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Amazon Tumbles After Projecting Shrinking Profits On Billions In Pandemic Costs

Courtesy of ZeroHedge View original post here.

Heading into today's earnings call, Amazon had emerged as the one FAAMG stock that bucked the recent downward trend, and despite a drop in its consensus earnings estimates…

… the stock soared to a new all time high – resulting in a market cap of $1.2 trillion – on expectations that the online retailer would be the biggest beneficiary of the countrywide quarantine which shut down virtually all traditional retail outlets and forced Americans to go on an online shopping spree from home.  Furthermore, heading into earnings after hours, options traders were positioning for even more gains in Amazon with calls outnumbering puts by a rate of 1.4-to-1 among the contracts expiring tomorrow, while the implied post-earnings move in the share price was about 6.5%.

Was this optimism justified? Well, this is what Amazon just reported.

  • Q1 EPS of $5.01, missing estimates of $6.27
  • Q1 Net Sales of $75.5B, smashing estimates of $73.74B
  • Q1 AWS Net Sales of $10.22BN, missing estimates of $10.3BN, and up +2.7% Q/Q
  • Q1 Operating Income of $4.0BN, down from $4.4BN a year ago.

In other words, Amazon missed on the bottom line and AWS growth, but beat on revenue. But it wasn't Amazon's solid Q1 earnings that were the focus but rather its outlook that spooked investors, because while the company now expects solid revenue growth in Q2, the midline of its profit guidance (-$1.5BN to +1.5BN) was just $0.0, as the "guidance assumes approximately $4.0 billion of costs related to COVID-19."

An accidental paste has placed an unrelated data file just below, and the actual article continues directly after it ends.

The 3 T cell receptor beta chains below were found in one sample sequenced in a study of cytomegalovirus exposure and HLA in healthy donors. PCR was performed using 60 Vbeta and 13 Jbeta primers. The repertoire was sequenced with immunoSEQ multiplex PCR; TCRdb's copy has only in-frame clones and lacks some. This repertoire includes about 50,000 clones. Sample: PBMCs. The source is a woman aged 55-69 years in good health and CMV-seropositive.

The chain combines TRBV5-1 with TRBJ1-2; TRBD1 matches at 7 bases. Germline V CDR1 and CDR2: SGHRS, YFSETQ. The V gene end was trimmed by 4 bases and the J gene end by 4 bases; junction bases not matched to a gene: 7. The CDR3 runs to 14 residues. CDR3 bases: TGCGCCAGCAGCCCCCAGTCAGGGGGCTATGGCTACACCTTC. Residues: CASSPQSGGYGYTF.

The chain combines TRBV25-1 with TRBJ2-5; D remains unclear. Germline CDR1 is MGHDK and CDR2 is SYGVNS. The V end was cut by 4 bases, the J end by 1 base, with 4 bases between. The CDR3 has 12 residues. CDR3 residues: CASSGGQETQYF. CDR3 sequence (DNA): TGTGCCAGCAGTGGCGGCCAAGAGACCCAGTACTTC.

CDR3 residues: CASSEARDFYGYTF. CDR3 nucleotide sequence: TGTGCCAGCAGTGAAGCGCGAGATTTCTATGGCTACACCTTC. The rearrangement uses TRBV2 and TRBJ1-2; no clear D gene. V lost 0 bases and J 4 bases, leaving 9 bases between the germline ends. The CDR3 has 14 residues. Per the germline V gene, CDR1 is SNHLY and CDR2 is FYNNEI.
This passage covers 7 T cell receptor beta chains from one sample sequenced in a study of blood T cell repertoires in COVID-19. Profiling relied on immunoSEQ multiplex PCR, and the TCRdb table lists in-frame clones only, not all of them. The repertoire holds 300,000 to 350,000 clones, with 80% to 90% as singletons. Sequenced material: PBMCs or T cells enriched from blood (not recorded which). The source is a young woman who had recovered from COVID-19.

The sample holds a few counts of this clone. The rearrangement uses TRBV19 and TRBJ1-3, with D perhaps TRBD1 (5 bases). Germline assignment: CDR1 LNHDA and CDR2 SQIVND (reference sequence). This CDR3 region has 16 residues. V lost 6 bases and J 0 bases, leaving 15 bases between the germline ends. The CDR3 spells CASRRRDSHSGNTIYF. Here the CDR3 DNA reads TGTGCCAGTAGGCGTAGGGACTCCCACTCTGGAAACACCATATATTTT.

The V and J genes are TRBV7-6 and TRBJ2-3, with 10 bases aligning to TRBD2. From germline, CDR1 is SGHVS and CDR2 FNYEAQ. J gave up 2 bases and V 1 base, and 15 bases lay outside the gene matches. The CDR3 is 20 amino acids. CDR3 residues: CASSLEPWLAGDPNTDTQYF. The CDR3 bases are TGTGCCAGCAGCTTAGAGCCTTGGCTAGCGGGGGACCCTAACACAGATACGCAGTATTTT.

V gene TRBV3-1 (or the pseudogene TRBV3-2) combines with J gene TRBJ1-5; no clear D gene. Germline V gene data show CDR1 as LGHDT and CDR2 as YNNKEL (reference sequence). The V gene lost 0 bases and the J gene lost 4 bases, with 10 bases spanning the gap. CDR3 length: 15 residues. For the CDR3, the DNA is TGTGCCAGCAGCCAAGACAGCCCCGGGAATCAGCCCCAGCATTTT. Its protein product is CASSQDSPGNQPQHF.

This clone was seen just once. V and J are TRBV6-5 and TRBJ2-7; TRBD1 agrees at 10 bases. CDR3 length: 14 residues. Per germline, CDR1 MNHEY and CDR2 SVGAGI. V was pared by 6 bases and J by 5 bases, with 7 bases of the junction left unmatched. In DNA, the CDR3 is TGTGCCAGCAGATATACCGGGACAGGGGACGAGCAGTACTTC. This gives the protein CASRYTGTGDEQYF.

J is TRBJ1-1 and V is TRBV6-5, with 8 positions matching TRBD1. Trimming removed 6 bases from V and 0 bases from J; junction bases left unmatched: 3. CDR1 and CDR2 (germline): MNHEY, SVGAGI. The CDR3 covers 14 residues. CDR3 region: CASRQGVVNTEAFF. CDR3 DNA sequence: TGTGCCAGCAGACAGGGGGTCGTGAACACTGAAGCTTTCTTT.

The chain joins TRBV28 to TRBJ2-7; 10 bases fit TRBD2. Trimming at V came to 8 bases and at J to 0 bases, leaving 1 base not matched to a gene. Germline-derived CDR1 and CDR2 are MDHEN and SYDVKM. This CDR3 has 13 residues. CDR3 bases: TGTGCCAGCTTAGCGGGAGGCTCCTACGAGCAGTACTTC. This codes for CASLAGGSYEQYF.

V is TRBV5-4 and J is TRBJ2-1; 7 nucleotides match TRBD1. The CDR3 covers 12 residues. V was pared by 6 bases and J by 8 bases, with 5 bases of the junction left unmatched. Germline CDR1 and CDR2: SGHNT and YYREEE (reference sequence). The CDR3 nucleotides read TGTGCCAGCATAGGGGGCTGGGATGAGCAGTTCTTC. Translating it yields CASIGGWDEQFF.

• Sales between $75.0 billion and $81.0 billion, or up 18% and 28% Y/Y, vs Ext of $77.93BN
  • Operating income (loss) is expected to be between $(1.5) billion and $1.5 billion, compared with $3.1 billion in second quarter 2019. This guidance assumes approximately $4.0 billion of costs related to COVID-19.

In other words, as Bloomberg puts it, the costs of managing online shopping demand in the Covid-19 era will be huge and could push Amazon into the red this quarter, spooking investors about the high cost of delivering essentials. Meanwhile, as shown in the chart below…

… Q2 revenue growth of 23% (taking the midline) was clearly solid and indicates the company does not expect any headwinds on the topline, however it is the concerns about covid expenses and profits that have spooked investors and are outweighing the upside of strong revenue growth

There was more good news in the company's profit margin which rose sequentially to 5.3% but dipped from 7.4% a year ago.

What is also clear is that the coronavirus has impacted the company, as the following headlines suggest:

  • Amazon Sees Spending $4B or More on Covid-Related Expenses
  • Amazon Says Has Procured 100M Face Masks
  • Amazon Says Requiring Masks for Associates, Drivers, Staff
  • Amazon Sees $4B in Covid-19 Costs Affecting Guidance
  • Amazon Says Doubled Regular Hourly Base Pay for Overtime
  • Amazon Says Has Hired 175,000 for Higher Demand, Assistance

As usual AWS was the primary source of profit, and with $3.1BN in operating income (up from $2.2BN a year ago) or 77% of the company's total operating income of $3.989. Meanwhile, the international division continues to burn cash, and despite generating $19.1BN in sales, it resulted in yet another loss of ($398MM) in Q1.